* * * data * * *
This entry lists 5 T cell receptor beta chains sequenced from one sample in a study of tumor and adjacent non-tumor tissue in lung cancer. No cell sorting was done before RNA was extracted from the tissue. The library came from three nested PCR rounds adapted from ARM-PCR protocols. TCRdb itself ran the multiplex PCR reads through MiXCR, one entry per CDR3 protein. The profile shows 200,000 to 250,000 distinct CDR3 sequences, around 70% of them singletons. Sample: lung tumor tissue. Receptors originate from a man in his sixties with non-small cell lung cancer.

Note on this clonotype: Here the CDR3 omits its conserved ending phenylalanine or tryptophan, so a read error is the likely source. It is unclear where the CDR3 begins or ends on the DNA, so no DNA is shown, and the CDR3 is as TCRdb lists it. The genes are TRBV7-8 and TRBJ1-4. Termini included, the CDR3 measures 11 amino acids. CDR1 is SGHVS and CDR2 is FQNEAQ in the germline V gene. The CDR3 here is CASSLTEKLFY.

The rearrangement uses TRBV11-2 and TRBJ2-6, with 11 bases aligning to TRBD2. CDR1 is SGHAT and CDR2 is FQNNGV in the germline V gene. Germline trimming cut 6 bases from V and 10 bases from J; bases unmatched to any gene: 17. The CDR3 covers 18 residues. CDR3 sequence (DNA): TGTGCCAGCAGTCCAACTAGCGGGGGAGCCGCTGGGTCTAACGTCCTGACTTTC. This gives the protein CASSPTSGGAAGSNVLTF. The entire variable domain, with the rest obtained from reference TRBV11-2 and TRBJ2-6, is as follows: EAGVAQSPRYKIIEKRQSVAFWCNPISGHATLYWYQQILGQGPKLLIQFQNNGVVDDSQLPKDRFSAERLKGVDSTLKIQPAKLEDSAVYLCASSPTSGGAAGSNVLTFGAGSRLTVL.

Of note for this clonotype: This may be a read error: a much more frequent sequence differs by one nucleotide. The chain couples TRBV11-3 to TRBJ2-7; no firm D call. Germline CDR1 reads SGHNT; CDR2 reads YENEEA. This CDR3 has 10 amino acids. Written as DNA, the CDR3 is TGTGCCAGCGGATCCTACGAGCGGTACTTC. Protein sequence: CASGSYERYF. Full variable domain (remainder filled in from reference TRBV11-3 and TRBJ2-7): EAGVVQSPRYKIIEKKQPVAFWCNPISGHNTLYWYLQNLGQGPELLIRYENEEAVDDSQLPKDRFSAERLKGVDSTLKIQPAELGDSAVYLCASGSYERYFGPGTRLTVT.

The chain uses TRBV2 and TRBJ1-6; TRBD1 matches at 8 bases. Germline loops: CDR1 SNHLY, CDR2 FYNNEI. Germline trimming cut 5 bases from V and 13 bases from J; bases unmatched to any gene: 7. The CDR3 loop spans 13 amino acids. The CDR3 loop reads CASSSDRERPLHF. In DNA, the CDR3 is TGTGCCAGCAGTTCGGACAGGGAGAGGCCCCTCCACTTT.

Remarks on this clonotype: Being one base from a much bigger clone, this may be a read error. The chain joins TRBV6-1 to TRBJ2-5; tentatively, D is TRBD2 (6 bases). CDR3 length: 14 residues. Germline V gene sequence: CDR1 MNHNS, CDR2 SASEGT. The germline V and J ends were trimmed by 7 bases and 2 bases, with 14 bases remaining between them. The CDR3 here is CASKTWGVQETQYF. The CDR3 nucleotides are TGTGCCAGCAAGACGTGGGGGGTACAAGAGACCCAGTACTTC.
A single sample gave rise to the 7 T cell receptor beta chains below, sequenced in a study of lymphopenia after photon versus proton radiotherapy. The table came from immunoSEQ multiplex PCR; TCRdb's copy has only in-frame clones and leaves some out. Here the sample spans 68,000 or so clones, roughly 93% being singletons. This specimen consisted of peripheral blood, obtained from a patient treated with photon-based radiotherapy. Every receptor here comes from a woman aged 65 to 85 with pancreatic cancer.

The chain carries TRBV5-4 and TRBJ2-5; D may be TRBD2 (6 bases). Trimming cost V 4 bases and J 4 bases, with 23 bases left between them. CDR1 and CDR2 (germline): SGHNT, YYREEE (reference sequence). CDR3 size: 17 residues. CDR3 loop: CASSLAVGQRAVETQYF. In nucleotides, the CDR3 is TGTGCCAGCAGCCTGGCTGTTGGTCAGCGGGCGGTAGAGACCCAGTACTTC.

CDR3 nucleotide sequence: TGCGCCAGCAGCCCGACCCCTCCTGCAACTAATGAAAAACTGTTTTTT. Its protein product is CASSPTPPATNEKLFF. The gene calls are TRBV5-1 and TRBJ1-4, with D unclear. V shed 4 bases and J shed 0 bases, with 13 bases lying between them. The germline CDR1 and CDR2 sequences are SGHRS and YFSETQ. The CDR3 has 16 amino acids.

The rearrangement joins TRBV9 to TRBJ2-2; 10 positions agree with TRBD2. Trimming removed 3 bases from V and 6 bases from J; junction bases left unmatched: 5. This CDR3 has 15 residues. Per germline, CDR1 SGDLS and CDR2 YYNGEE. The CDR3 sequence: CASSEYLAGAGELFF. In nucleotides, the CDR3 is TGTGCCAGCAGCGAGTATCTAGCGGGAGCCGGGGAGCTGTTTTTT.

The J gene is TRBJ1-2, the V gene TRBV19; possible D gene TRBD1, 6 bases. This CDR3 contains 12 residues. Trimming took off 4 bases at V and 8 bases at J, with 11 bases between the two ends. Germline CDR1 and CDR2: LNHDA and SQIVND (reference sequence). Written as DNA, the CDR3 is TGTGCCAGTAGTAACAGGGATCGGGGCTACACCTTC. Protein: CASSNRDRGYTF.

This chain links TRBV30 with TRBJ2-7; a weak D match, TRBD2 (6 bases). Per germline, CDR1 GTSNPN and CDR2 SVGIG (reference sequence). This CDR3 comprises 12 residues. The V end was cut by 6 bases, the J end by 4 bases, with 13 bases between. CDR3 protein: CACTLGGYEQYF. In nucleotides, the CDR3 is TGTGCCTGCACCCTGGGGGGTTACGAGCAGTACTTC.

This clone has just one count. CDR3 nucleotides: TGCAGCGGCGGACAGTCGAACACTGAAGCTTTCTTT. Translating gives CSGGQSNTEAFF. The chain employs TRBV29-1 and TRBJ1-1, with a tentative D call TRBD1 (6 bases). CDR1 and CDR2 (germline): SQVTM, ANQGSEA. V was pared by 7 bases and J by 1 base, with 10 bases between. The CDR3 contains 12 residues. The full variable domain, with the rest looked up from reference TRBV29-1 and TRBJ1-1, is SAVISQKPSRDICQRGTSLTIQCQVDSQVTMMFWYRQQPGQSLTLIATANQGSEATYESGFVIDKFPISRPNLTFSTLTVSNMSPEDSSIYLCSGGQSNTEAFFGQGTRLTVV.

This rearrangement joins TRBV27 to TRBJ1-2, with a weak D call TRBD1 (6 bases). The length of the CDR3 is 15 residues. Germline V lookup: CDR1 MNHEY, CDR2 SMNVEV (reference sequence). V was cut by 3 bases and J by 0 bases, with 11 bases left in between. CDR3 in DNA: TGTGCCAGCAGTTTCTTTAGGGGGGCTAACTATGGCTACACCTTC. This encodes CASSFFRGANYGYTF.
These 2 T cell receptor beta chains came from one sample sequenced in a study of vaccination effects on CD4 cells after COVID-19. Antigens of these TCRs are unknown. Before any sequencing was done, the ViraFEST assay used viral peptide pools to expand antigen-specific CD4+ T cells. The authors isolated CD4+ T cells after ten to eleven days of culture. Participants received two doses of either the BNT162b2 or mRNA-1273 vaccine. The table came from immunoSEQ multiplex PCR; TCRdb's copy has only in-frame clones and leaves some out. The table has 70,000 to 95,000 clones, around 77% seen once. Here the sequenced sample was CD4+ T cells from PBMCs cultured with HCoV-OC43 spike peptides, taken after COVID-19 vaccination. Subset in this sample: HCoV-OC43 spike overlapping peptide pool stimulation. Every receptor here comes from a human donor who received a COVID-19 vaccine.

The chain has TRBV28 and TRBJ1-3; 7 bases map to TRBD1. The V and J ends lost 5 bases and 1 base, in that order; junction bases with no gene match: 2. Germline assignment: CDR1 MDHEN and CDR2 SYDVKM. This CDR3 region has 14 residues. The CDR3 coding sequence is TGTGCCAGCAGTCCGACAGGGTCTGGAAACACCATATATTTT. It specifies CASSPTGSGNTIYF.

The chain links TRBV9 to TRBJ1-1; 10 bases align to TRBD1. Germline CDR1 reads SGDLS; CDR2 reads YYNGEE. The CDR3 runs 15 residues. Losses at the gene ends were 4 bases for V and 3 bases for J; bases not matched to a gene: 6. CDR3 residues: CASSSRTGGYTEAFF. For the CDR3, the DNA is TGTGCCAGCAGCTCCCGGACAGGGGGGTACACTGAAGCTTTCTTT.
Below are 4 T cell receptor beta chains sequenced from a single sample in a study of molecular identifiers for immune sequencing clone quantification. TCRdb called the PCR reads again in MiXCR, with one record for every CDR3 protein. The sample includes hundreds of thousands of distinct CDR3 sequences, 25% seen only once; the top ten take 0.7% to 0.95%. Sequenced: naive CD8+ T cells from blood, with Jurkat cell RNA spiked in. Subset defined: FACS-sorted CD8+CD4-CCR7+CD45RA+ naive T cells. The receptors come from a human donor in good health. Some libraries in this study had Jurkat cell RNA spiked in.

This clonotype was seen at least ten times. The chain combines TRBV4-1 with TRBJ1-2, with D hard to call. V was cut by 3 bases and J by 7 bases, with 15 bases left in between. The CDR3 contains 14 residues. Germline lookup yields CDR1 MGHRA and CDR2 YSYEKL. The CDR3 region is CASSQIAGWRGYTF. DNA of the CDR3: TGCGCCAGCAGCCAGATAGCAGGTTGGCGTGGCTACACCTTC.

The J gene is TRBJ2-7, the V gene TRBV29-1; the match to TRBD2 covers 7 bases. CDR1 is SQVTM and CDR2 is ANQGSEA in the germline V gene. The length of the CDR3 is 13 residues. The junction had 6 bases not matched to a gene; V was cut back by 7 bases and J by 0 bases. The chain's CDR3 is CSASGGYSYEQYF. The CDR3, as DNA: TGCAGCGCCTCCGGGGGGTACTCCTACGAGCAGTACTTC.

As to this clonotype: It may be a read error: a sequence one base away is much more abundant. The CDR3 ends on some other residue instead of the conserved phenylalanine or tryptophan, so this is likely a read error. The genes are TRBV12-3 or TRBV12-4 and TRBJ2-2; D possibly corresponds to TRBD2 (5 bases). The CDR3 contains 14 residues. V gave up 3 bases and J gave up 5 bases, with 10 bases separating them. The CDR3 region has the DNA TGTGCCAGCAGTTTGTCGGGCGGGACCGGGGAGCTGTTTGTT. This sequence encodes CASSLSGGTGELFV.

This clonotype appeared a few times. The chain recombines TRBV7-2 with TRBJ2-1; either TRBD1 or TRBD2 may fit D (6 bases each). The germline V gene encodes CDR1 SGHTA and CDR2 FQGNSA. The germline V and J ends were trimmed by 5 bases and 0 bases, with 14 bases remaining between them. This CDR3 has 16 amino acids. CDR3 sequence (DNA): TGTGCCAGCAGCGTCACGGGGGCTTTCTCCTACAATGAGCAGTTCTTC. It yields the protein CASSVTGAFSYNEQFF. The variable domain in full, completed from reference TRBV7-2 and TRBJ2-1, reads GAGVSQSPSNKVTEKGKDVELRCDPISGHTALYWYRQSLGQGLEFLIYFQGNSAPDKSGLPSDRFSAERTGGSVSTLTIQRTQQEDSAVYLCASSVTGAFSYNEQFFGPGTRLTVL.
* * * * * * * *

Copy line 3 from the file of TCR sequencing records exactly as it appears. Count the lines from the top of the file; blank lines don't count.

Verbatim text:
The rearrangement uses TRBV11-2 and TRBJ2-6, with 11 bases aligning to TRBD2. CDR1 is SGHAT and CDR2 is FQNNGV in the germline V gene. Germline trimming cut 6 bases from V and 10 bases from J; bases unmatched to any gene: 17. The CDR3 covers 18 residues. CDR3 sequence (DNA): TGTGCCAGCAGTCCAACTAGCGGGGGAGCCGCTGGGTCTAACGTCCTGACTTTC. This gives the protein CASSPTSGGAAGSNVLTF. The entire variable domain, with the rest obtained from reference TRBV11-2 and TRBJ2-6, is as follows: EAGVAQSPRYKIIEKRQSVAFWCNPISGHATLYWYQQILGQGPKLLIQFQNNGVVDDSQLPKDRFSAERLKGVDSTLKIQPAKLEDSAVYLCASSPTSGGAAGSNVLTFGAGSRLTVL.